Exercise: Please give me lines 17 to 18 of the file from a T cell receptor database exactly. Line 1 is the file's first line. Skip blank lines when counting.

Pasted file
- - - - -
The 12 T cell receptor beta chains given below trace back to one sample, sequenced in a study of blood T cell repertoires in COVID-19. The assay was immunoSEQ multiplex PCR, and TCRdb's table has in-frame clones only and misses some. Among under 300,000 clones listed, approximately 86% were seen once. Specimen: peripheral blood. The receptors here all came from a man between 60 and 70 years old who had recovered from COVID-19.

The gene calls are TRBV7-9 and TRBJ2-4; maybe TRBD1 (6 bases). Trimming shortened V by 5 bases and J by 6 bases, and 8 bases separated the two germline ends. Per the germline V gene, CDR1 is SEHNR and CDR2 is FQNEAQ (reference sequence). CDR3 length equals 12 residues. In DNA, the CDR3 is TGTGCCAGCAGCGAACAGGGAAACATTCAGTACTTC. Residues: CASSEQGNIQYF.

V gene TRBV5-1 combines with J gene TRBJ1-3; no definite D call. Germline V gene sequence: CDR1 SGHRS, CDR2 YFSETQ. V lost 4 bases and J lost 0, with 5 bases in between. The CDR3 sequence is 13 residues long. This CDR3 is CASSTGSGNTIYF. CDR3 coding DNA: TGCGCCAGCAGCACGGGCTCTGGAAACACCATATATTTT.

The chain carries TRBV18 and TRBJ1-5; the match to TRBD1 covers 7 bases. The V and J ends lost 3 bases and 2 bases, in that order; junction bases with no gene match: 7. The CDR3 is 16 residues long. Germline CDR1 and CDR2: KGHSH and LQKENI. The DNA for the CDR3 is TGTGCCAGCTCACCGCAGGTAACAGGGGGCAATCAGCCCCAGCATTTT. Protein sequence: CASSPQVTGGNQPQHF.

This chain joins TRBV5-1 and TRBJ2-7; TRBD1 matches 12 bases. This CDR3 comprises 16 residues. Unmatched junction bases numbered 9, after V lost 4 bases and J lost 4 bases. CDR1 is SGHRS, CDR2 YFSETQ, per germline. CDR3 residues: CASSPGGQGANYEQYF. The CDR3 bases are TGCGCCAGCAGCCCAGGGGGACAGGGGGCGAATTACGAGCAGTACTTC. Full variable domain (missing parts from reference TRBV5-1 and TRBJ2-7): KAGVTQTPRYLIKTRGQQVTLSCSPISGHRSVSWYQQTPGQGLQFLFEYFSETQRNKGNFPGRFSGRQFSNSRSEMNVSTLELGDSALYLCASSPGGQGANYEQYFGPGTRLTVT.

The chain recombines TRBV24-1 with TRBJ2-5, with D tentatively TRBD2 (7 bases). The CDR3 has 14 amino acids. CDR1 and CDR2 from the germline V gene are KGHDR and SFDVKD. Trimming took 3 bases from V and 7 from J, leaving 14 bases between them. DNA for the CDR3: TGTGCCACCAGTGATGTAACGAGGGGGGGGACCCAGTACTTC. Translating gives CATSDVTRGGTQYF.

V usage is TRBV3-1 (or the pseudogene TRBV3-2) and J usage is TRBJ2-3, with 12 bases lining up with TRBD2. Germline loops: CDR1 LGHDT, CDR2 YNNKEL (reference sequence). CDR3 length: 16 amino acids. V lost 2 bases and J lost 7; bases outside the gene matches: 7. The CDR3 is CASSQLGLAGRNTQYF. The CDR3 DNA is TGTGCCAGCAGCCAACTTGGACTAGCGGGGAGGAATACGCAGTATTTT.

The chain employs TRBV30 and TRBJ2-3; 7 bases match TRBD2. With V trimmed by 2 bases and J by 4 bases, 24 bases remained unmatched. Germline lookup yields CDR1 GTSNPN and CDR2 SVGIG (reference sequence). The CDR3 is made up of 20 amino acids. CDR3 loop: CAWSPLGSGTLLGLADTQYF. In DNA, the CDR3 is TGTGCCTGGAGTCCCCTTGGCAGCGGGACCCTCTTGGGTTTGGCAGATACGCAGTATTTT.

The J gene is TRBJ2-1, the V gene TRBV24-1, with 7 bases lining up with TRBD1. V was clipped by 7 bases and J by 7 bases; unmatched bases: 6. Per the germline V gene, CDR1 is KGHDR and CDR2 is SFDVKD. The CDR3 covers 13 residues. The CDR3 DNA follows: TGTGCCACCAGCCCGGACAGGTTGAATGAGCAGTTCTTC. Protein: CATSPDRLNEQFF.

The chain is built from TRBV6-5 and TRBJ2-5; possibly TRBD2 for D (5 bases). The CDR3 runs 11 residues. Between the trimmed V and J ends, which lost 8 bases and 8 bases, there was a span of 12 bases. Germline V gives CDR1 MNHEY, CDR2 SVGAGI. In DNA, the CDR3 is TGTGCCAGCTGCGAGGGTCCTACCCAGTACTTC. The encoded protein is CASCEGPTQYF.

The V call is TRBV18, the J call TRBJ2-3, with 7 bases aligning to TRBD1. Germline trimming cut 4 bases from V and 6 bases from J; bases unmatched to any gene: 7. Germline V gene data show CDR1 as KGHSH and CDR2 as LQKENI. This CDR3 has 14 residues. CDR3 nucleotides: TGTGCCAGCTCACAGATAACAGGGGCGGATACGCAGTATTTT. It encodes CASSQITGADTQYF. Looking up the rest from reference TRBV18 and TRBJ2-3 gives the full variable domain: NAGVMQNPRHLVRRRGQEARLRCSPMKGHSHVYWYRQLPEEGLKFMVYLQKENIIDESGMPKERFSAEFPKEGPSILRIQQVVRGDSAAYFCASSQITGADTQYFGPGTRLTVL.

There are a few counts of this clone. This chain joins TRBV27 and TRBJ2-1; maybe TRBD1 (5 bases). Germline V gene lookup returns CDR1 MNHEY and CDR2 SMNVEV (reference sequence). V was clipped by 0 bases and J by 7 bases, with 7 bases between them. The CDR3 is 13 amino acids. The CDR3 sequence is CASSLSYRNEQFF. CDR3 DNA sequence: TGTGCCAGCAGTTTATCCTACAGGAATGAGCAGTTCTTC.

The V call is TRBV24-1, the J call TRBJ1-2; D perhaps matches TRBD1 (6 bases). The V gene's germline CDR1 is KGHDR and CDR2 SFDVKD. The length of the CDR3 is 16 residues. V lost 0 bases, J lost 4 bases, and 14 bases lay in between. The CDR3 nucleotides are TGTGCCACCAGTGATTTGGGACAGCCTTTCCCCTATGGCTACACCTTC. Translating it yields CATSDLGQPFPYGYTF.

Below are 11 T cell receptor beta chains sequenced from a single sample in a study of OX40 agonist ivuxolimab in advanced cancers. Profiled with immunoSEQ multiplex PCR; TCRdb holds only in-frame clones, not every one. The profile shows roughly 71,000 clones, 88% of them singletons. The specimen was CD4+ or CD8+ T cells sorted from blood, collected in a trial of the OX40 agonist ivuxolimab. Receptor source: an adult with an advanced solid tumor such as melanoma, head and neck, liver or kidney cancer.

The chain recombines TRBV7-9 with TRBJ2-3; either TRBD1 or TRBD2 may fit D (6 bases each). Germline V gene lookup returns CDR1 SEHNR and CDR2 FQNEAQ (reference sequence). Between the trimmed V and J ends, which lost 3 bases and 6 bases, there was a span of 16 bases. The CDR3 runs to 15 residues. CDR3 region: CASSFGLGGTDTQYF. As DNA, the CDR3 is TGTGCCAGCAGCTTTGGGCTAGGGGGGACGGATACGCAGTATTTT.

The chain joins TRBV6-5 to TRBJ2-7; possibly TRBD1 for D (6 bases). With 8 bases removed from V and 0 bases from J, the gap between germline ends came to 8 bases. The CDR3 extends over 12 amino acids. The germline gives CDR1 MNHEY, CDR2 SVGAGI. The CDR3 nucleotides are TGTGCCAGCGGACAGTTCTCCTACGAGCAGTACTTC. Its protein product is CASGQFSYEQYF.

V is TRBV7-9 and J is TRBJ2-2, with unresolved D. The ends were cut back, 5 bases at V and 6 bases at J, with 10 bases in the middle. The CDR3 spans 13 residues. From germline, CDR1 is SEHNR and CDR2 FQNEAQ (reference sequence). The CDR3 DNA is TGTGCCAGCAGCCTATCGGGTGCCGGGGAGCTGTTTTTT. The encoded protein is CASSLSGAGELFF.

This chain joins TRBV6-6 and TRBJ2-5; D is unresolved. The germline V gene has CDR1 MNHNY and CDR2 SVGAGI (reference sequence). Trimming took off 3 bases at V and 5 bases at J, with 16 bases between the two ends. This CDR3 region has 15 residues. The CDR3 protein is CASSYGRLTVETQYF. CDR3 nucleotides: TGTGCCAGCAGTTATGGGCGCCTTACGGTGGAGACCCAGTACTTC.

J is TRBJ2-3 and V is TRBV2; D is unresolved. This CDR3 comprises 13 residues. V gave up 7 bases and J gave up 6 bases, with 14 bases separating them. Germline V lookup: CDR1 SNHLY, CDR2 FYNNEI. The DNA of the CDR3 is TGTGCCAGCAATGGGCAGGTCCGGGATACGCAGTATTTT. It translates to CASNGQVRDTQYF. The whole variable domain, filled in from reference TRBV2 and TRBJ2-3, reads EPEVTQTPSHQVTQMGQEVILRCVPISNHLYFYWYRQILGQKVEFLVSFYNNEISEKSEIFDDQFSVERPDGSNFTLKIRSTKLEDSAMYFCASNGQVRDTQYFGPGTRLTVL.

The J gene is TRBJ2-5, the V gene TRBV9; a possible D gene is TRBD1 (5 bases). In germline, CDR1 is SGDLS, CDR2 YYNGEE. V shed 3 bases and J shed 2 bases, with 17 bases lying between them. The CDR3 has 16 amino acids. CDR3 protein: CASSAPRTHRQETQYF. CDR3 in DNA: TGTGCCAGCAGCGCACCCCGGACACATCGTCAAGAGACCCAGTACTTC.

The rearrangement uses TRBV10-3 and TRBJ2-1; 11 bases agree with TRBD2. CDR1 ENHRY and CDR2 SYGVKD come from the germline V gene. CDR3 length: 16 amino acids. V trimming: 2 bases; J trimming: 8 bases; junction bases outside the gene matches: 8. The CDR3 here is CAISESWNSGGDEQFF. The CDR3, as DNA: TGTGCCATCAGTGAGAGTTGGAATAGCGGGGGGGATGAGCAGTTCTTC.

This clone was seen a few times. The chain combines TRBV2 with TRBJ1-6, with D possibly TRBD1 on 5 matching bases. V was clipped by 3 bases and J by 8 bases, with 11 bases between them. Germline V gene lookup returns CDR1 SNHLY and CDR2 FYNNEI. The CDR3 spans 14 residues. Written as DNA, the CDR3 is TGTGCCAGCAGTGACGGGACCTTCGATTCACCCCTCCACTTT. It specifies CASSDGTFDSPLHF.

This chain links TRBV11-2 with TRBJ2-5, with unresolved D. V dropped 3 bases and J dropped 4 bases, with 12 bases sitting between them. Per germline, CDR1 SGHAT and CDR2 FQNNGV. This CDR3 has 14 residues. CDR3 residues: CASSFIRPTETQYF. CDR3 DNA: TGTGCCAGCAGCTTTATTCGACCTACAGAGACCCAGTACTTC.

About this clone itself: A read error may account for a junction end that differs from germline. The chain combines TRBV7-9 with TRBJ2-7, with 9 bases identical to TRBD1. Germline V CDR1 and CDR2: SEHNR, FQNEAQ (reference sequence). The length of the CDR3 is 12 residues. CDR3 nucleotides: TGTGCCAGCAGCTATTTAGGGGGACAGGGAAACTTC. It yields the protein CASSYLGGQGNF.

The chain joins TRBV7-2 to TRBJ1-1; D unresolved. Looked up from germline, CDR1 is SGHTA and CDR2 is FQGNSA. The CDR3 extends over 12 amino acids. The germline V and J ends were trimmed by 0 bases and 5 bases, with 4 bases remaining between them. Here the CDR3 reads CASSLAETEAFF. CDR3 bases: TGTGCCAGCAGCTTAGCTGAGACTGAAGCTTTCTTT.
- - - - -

V is TRBV7-9 and J is TRBJ2-2, with unresolved D. The ends were cut back, 5 bases at V and 6 bases at J, with 10 bases in the middle. The CDR3 spans 13 residues. From germline, CDR1 is SEHNR and CDR2 FQNEAQ (reference sequence). The CDR3 DNA is TGTGCCAGCAGCCTATCGGGTGCCGGGGAGCTGTTTTTT. The encoded protein is CASSLSGAGELFF.

This chain joins TRBV6-6 and TRBJ2-5; D is unresolved. The germline V gene has CDR1 MNHNY and CDR2 SVGAGI (reference sequence). Trimming took off 3 bases at V and 5 bases at J, with 16 bases between the two ends. This CDR3 region has 15 residues. The CDR3 protein is CASSYGRLTVETQYF. CDR3 nucleotides: TGTGCCAGCAGTTATGGGCGCCTTACGGTGGAGACCCAGTACTTC.